Ascribe to the Lord the glory due his name; bring an offering and come before him. Worship the Lord in the splendor of his holiness. – 1 Chronicles 16:29

According to Jewish tradition, the Books of Chronicles were originally part of a larger work that included the books of Ezra and Nehemiah. Some scholars believe these final books of the Hebrew Bible were written by Ezra around 430 BC, but others say that this once unitary history of Israel from Adam to the 4th century is the work of a single, anonymous chronicler. Nevertheless, the Chronicles list genealogies from Adam to King Saul, and cover the reigns of David and Solomon through to the end of the Babylonian Exile.

First Chronicles 16:7-36 contains David’s Song of Praise, with many parallels to the Psalms. In fact, verse 29 parallels Psalm 29:2. It tells us how we are to worship God, not only as a congregation but in our daily lives. When we worship God, we are responding to what He has done, all He is doing, and Who He is.

This verse can be divided into three instructions. First, give credit to God as the Creator of the earth, the universe, and all that is. He is holy and our worship should reflect His holiness. Second, it is important to bring our offerings and tithes, but what is even more important and more pleasing to God is to bring ourselves—our lives—as an offering. Serving God is our gift to Him. Third, we worship, bow down, even tremble. Our worship should mirror heavenly worship as described in Revelation 4:4-11 and 5:12-14 where it says that the 24 elders fell down before him, cast their crowns before the throne and worshiped, singing a new song.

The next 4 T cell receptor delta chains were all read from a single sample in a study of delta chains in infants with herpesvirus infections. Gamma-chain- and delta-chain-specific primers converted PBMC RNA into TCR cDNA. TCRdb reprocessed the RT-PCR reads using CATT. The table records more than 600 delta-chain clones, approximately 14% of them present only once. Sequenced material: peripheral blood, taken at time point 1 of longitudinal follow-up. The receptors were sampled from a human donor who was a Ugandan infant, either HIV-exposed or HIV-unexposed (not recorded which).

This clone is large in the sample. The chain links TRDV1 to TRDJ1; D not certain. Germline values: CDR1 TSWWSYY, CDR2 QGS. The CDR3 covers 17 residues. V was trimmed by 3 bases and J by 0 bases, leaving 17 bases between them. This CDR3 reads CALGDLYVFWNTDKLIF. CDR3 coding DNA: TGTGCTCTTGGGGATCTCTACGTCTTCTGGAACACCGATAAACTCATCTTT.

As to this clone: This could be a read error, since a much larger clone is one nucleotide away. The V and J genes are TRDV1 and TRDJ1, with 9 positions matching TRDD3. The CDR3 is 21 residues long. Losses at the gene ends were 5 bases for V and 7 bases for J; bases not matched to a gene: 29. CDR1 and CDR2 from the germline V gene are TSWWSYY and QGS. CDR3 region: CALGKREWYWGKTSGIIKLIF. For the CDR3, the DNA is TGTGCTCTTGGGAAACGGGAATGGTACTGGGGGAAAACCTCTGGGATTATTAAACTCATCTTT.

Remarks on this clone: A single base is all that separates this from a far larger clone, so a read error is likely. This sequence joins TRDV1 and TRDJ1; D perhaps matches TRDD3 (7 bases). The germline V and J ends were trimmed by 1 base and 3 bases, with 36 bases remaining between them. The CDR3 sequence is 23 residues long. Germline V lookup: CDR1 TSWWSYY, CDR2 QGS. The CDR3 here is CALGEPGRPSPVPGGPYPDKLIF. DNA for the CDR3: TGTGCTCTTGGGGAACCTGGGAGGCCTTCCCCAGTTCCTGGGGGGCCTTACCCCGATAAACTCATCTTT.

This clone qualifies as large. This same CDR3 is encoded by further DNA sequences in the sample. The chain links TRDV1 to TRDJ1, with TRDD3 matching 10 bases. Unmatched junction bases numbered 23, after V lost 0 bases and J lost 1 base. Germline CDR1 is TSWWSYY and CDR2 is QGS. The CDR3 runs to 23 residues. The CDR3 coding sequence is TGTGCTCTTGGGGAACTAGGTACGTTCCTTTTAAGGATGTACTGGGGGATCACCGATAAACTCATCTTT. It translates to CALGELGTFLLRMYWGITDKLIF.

We can never fully understand the splendor of His holiness, but we can realize that we are poor sinners, unworthy yet invited, to the high privilege of worshiping our Savior and Lord. Think about how we ascribe Him the glory due His name.

  • Do I limit my worship of God to one hour on Sunday morning or do I worship Him in my daily life, making Him an integral part of it?
  • When I come to church angry do I leave angry, or do I give it up to the Lord and leave with joy in my heart?
  • Do I come to church for entertainment and social connections, or to worship and listen to God?
  • Am I uplifted after worship from being in His presence?

God’s true throne is in our hearts. When we acknowledge Him as our Savior, and Lord over our lives, true worship happens.

by Elder Lynn Heinold